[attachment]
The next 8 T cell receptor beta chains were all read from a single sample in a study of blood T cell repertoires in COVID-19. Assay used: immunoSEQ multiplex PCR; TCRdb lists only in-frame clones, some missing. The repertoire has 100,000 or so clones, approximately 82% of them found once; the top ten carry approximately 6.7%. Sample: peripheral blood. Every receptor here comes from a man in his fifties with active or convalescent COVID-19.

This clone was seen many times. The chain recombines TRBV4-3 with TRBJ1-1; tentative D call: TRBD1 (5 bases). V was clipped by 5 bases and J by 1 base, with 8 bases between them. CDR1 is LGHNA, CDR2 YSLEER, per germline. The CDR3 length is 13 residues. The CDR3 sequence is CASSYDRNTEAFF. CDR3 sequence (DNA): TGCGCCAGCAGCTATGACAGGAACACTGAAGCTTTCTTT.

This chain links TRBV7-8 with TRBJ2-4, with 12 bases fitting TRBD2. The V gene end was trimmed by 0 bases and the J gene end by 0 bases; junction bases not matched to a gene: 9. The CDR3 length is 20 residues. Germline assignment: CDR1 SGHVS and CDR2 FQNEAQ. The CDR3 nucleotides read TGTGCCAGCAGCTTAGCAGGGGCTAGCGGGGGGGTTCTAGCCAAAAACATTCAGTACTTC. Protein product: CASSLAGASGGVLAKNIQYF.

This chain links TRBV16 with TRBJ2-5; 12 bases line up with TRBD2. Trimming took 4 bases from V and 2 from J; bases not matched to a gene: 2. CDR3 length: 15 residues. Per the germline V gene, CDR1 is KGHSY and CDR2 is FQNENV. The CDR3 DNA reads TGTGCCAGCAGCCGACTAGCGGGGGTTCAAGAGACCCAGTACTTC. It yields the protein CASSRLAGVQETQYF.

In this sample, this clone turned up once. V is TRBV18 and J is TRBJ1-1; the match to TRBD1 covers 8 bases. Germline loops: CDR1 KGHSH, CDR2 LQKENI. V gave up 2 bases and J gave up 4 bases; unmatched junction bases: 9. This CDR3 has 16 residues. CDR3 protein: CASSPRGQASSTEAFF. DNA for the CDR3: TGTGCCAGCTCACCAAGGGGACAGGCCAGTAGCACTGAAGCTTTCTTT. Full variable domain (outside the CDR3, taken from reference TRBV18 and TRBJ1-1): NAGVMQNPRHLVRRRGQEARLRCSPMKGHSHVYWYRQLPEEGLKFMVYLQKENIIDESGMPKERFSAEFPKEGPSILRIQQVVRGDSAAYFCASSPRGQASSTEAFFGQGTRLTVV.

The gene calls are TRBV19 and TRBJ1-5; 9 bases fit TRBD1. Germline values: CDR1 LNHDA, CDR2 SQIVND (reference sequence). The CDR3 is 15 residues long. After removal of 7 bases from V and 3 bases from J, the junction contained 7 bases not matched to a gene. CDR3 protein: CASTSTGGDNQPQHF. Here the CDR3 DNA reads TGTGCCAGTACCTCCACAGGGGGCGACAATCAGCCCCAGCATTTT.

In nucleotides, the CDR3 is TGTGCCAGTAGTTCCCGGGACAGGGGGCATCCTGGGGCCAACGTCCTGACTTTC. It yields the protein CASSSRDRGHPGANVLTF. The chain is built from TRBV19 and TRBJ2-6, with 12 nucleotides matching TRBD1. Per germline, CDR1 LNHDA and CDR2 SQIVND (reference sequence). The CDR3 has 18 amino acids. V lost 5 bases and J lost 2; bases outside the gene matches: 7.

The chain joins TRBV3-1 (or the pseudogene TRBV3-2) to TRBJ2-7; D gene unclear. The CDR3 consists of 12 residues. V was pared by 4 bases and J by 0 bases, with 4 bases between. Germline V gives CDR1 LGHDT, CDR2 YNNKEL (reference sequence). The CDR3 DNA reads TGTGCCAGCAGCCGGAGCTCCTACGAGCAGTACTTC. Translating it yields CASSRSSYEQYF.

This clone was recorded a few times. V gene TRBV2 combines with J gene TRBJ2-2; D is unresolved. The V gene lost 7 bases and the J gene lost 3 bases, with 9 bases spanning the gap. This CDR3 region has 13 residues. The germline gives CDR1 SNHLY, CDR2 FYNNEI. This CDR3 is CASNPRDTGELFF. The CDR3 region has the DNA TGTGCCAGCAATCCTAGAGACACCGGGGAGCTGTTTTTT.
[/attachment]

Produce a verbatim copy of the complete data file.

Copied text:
The next 8 T cell receptor beta chains were all read from a single sample in a study of blood T cell repertoires in COVID-19. Assay used: immunoSEQ multiplex PCR; TCRdb lists only in-frame clones, some missing. The repertoire has 100,000 or so clones, approximately 82% of them found once; the top ten carry approximately 6.7%. Sample: peripheral blood. Every receptor here comes from a man in his fifties with active or convalescent COVID-19.

This clone was seen many times. The chain recombines TRBV4-3 with TRBJ1-1; tentative D call: TRBD1 (5 bases). V was clipped by 5 bases and J by 1 base, with 8 bases between them. CDR1 is LGHNA, CDR2 YSLEER, per germline. The CDR3 length is 13 residues. The CDR3 sequence is CASSYDRNTEAFF. CDR3 sequence (DNA): TGCGCCAGCAGCTATGACAGGAACACTGAAGCTTTCTTT.

This chain links TRBV7-8 with TRBJ2-4, with 12 bases fitting TRBD2. The V gene end was trimmed by 0 bases and the J gene end by 0 bases; junction bases not matched to a gene: 9. The CDR3 length is 20 residues. Germline assignment: CDR1 SGHVS and CDR2 FQNEAQ. The CDR3 nucleotides read TGTGCCAGCAGCTTAGCAGGGGCTAGCGGGGGGGTTCTAGCCAAAAACATTCAGTACTTC. Protein product: CASSLAGASGGVLAKNIQYF.

This chain links TRBV16 with TRBJ2-5; 12 bases line up with TRBD2. Trimming took 4 bases from V and 2 from J; bases not matched to a gene: 2. CDR3 length: 15 residues. Per the germline V gene, CDR1 is KGHSY and CDR2 is FQNENV. The CDR3 DNA reads TGTGCCAGCAGCCGACTAGCGGGGGTTCAAGAGACCCAGTACTTC. It yields the protein CASSRLAGVQETQYF.

In this sample, this clone turned up once. V is TRBV18 and J is TRBJ1-1; the match to TRBD1 covers 8 bases. Germline loops: CDR1 KGHSH, CDR2 LQKENI. V gave up 2 bases and J gave up 4 bases; unmatched junction bases: 9. This CDR3 has 16 residues. CDR3 protein: CASSPRGQASSTEAFF. DNA for the CDR3: TGTGCCAGCTCACCAAGGGGACAGGCCAGTAGCACTGAAGCTTTCTTT. Full variable domain (outside the CDR3, taken from reference TRBV18 and TRBJ1-1): NAGVMQNPRHLVRRRGQEARLRCSPMKGHSHVYWYRQLPEEGLKFMVYLQKENIIDESGMPKERFSAEFPKEGPSILRIQQVVRGDSAAYFCASSPRGQASSTEAFFGQGTRLTVV.

The gene calls are TRBV19 and TRBJ1-5; 9 bases fit TRBD1. Germline values: CDR1 LNHDA, CDR2 SQIVND (reference sequence). The CDR3 is 15 residues long. After removal of 7 bases from V and 3 bases from J, the junction contained 7 bases not matched to a gene. CDR3 protein: CASTSTGGDNQPQHF. Here the CDR3 DNA reads TGTGCCAGTACCTCCACAGGGGGCGACAATCAGCCCCAGCATTTT.

In nucleotides, the CDR3 is TGTGCCAGTAGTTCCCGGGACAGGGGGCATCCTGGGGCCAACGTCCTGACTTTC. It yields the protein CASSSRDRGHPGANVLTF. The chain is built from TRBV19 and TRBJ2-6, with 12 nucleotides matching TRBD1. Per germline, CDR1 LNHDA and CDR2 SQIVND (reference sequence). The CDR3 has 18 amino acids. V lost 5 bases and J lost 2; bases outside the gene matches: 7.

The chain joins TRBV3-1 (or the pseudogene TRBV3-2) to TRBJ2-7; D gene unclear. The CDR3 consists of 12 residues. V was pared by 4 bases and J by 0 bases, with 4 bases between. Germline V gives CDR1 LGHDT, CDR2 YNNKEL (reference sequence). The CDR3 DNA reads TGTGCCAGCAGCCGGAGCTCCTACGAGCAGTACTTC. Translating it yields CASSRSSYEQYF.

This clone was recorded a few times. V gene TRBV2 combines with J gene TRBJ2-2; D is unresolved. The V gene lost 7 bases and the J gene lost 3 bases, with 9 bases spanning the gap. This CDR3 region has 13 residues. The germline gives CDR1 SNHLY, CDR2 FYNNEI. This CDR3 is CASNPRDTGELFF. The CDR3 region has the DNA TGTGCCAGCAATCCTAGAGACACCGGGGAGCTGTTTTTT.